We hope to create a mutual understanding about the government’s security concerns, and discuss how we can collaborate to address them. Look for more details on this in the near future.
We’re also launching a new Aviation Rulemaking Committee made up of a diverse group of aviation, technology, law enforcement, and safety stakeholders that will help us create standards for remotely identifying and tracking unmanned aircraft during operations.
This is one of the law enforcement community’s top concerns, and we hope the recommendations we receive will pave the way for expanded drone operations over people and beyond visual line of sight.
These initiatives are just the most recent example of how the FAA is working with stakeholders on all aspects of integration.
Later today, you’ll hear about two other industry-led groups we’ve formed – the Drone Advisory Committee, and the Unmanned Aircraft Safety Team.
This is a very deliberate approach we’re taking, and I see it as having two primary benefits.
First, we’re providing venues for some of the smartest people in technology and aviation to work together on the issues we all care about.
And second, it gives us an opportunity to create a shared vision of what we’re trying to accomplish and how we’re going to get there.
Here’s the thing with having a seat at the table: it comes with a certain level of responsibility.
We all need to have skin in the game, and be invested in producing the best possible outcomes for all parties.
It’s easy to focus on all of the bells and whistles that come with unmanned aircraft. This drone is the lightest and the smallest. This one can fly farther and faster.
But technology can also solve some of the safety and security challenges we’re facing.
For example, we’re already working with industry to test tools that can detect unauthorized drone operations near airports and other critical infrastructure.
The way I see it, the more problems industry can solve itself using technology, the better.
You’re going to do it more quickly and efficiently than the FAA ever could through regulations.
It may surprise a few of you to hear me say that. But this isn’t a new idea at our agency.
Late last year, we completely overhauled how we certify small general aviation aircraft.
For a long time, the FAA told manufacturers how to build a safe airplane by requiring specific technologies.
But as companies came up with new and better ideas, our certification processes struggled to keep up.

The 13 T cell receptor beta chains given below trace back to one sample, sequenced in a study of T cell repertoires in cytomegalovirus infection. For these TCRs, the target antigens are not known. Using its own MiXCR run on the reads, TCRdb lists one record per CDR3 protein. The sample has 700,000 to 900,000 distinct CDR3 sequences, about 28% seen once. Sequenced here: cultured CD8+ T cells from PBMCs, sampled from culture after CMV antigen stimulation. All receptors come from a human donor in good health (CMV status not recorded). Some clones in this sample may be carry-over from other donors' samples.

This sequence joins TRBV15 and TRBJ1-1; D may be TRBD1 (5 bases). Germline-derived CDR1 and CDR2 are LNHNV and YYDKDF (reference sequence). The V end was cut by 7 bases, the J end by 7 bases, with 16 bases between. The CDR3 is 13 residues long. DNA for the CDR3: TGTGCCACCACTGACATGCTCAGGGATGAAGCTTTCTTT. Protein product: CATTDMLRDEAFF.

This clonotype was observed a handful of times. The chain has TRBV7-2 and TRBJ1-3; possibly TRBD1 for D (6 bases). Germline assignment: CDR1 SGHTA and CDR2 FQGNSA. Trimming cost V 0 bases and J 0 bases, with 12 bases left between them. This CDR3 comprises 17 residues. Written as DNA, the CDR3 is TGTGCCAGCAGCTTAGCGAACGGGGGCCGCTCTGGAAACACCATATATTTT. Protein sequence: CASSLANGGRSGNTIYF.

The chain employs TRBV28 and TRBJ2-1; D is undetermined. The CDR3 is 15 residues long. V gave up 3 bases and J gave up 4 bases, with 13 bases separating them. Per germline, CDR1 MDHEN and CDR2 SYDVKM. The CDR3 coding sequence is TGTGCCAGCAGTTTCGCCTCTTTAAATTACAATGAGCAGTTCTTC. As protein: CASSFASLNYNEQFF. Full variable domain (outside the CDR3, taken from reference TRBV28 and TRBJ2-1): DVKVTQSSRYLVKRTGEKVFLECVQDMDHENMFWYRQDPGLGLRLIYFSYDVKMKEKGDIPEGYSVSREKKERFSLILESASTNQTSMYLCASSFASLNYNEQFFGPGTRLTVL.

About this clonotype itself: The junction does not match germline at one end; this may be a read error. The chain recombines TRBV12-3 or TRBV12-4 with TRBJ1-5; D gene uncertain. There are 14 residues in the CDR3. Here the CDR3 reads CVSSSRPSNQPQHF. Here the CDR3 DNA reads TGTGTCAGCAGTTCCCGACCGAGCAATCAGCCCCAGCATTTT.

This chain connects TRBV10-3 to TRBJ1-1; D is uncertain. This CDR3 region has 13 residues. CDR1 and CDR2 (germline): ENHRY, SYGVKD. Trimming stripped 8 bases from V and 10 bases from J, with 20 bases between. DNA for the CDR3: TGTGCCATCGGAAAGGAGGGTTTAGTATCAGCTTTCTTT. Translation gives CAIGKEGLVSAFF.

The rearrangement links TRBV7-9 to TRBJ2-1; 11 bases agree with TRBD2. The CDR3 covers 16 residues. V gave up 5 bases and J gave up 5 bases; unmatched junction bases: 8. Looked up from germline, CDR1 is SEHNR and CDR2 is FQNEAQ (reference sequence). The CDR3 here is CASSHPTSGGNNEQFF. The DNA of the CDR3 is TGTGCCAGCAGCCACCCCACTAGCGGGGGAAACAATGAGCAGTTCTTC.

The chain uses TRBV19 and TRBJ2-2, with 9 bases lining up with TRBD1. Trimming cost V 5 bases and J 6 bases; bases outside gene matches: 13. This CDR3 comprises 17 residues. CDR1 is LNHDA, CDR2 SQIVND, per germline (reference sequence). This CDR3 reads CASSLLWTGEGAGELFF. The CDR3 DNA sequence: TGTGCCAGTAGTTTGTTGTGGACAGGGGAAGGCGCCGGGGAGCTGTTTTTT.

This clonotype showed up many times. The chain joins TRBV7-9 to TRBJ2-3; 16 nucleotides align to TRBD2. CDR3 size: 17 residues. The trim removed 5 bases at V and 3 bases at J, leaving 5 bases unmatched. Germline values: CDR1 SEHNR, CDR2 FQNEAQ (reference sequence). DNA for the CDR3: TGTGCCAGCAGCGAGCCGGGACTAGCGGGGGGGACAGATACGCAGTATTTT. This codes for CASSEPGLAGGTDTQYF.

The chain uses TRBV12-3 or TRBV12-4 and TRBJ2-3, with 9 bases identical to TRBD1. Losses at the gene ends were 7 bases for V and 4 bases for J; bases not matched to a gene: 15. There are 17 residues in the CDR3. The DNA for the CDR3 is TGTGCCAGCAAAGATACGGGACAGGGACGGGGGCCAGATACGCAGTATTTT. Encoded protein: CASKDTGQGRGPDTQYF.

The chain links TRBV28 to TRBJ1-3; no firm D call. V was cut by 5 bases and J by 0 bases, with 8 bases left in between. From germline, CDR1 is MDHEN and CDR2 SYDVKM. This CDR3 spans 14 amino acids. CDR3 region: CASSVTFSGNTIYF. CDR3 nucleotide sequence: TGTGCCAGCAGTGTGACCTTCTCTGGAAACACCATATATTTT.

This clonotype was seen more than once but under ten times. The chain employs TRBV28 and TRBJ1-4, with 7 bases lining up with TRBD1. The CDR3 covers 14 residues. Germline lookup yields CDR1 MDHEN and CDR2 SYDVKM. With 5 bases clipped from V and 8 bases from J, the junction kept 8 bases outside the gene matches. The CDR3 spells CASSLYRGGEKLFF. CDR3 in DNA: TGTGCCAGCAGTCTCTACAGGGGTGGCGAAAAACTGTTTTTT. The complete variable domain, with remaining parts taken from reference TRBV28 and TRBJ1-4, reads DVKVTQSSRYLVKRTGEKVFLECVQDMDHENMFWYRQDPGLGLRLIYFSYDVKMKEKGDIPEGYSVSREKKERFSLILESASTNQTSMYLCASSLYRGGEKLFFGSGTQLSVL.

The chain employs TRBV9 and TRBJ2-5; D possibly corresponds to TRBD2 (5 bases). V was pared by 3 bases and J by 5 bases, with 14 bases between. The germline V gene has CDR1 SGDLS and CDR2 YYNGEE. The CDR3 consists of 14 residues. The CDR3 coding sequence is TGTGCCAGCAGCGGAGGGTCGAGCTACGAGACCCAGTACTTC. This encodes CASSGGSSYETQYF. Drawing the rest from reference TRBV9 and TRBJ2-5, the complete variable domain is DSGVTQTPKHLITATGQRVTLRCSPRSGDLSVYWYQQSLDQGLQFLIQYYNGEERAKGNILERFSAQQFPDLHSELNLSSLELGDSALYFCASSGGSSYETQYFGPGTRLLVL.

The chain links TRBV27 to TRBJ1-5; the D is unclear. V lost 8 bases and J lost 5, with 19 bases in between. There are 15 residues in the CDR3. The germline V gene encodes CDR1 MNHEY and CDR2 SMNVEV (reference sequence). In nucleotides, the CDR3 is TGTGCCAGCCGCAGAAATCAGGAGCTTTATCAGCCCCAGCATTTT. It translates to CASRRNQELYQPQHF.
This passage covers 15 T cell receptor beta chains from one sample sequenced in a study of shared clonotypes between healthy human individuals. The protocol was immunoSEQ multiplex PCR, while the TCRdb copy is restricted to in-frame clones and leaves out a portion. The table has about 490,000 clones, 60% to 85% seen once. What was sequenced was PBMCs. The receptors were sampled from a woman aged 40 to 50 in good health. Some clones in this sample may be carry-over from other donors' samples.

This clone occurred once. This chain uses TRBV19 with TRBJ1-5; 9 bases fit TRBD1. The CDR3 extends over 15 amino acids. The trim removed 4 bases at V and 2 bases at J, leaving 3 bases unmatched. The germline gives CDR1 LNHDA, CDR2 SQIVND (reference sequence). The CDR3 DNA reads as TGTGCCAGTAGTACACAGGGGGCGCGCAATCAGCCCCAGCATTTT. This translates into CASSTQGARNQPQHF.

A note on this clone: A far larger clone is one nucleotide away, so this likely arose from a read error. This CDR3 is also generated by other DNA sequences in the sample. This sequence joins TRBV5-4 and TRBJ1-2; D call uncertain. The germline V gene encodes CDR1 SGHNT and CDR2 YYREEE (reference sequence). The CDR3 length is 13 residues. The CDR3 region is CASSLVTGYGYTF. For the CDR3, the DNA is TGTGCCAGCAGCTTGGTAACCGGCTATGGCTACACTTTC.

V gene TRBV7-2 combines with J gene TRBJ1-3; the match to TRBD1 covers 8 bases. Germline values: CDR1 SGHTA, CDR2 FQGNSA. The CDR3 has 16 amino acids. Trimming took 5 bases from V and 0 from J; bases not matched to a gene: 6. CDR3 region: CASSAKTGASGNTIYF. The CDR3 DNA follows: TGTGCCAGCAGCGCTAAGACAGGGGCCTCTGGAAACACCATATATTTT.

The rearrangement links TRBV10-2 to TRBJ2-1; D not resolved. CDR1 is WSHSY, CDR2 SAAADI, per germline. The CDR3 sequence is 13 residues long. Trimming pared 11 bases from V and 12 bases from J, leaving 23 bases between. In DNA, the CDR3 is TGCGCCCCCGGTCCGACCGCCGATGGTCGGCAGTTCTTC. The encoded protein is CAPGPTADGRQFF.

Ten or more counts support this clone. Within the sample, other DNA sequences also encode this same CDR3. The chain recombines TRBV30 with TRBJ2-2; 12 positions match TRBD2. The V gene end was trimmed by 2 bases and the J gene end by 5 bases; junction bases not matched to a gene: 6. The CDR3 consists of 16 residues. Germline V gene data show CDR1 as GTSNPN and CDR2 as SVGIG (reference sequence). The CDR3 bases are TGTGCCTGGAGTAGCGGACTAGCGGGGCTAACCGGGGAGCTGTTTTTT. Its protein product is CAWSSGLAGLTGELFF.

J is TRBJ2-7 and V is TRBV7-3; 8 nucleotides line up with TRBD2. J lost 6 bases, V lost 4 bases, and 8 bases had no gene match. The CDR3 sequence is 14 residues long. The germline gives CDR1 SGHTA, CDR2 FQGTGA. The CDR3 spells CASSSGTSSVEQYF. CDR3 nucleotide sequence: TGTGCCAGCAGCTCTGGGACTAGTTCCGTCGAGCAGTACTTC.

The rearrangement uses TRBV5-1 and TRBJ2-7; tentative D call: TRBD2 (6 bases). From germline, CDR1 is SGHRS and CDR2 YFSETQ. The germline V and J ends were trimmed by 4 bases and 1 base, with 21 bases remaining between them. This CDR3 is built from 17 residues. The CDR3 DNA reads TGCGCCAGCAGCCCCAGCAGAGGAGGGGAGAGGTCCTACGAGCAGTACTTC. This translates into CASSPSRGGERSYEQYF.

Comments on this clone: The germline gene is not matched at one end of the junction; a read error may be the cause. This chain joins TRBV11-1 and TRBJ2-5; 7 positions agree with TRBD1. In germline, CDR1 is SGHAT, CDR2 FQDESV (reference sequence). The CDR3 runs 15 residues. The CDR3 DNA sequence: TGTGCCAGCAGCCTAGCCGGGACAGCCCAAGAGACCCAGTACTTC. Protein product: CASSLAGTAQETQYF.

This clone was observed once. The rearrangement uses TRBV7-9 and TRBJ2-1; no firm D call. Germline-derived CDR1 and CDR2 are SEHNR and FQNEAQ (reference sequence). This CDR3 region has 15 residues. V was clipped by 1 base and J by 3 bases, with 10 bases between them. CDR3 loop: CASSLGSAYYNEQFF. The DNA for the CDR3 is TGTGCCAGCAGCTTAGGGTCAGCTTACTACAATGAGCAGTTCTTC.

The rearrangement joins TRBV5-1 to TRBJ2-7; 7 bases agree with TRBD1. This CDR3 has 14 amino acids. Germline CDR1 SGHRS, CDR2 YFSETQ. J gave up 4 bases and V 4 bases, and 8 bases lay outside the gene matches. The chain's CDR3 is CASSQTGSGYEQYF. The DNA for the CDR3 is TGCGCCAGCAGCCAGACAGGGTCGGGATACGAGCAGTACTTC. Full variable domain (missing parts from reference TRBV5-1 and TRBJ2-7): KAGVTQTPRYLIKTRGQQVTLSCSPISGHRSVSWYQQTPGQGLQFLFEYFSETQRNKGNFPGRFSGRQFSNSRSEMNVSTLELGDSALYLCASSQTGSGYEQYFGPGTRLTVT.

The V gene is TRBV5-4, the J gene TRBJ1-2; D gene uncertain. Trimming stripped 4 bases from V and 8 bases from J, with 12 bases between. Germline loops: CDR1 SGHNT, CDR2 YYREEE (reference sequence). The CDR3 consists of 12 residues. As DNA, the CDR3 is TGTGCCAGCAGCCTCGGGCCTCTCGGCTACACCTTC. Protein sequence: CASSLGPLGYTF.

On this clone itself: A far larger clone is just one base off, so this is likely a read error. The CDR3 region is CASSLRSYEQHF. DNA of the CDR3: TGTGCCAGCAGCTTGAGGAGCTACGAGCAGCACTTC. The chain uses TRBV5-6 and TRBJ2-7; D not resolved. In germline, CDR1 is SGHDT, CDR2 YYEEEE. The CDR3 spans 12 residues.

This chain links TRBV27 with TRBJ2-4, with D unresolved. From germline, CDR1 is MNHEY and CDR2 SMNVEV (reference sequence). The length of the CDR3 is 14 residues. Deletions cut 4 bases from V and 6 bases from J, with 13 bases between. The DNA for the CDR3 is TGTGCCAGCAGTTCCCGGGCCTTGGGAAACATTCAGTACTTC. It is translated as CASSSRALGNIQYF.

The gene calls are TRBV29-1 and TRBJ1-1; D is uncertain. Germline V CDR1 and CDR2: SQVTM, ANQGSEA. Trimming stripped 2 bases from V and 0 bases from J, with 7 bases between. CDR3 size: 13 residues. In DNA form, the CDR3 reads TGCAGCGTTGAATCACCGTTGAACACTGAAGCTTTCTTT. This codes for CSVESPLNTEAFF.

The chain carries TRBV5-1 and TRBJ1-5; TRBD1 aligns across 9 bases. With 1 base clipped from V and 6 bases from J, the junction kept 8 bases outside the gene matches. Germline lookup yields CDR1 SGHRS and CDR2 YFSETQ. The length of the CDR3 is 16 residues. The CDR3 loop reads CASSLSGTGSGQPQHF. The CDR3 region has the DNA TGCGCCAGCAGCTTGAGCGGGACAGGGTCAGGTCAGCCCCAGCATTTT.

So we threw out the old rule book.
Instead of prescribing certain technologies and designs, we’re now defining the performance objectives we want to achieve. This lets industry figure out the best and safest ways to meet them.
We want to work with the unmanned aircraft industry in the same way.
We know how fast you’re churning out new drone designs and capabilities. And we don’t want bureaucratic red tape to hamper your progress.
On the contrary: we want to support it.
When we all work in good faith… when we all share the same safety goals… we can accomplish some truly impressive things.
That’s what this Symposium is about. It’s being hosted by the FAA and AUVSI, but we have no intention of dominating the conversation.
Instead, our goal is to provide a productive framework that allows you to engage with each other and share ideas about the future of the unmanned aircraft industry in America.
We’ve been calling this work “integration,” but another word for it is “inclusion.”
Each of you has a unique perspective to share, and I hope you’ll take the opportunity to do so early and often.
We’re all going to need to roll up our sleeves. We have a lot of work to do.
But when we get this right, we’ll know we’ve helped define the next great era of aviation – together.
Now I’d like to welcome our first panel to the stage.
As I said before, the FAA has racked up an impressive list of accomplishments on unmanned aircraft that wouldn’t have been possible without our partnerships with industry.
But they also required close collaboration inside the FAA – between offices, and across lines of business.
Today, I’m joined by some of our senior executives, who will share how we’re coordinating our drone integration efforts across the agency.
Please help me welcome:
- Peggy Gilligan, Associate Administrator for Aviation Safety;
- Teri Bristol, Chief Operating Officer of the Air Traffic Organization;
- Winsome Lenfert, Deputy Associate Administrator for the Office of Airports; and
- Jim Eck, Assistant Administrator for NextGen.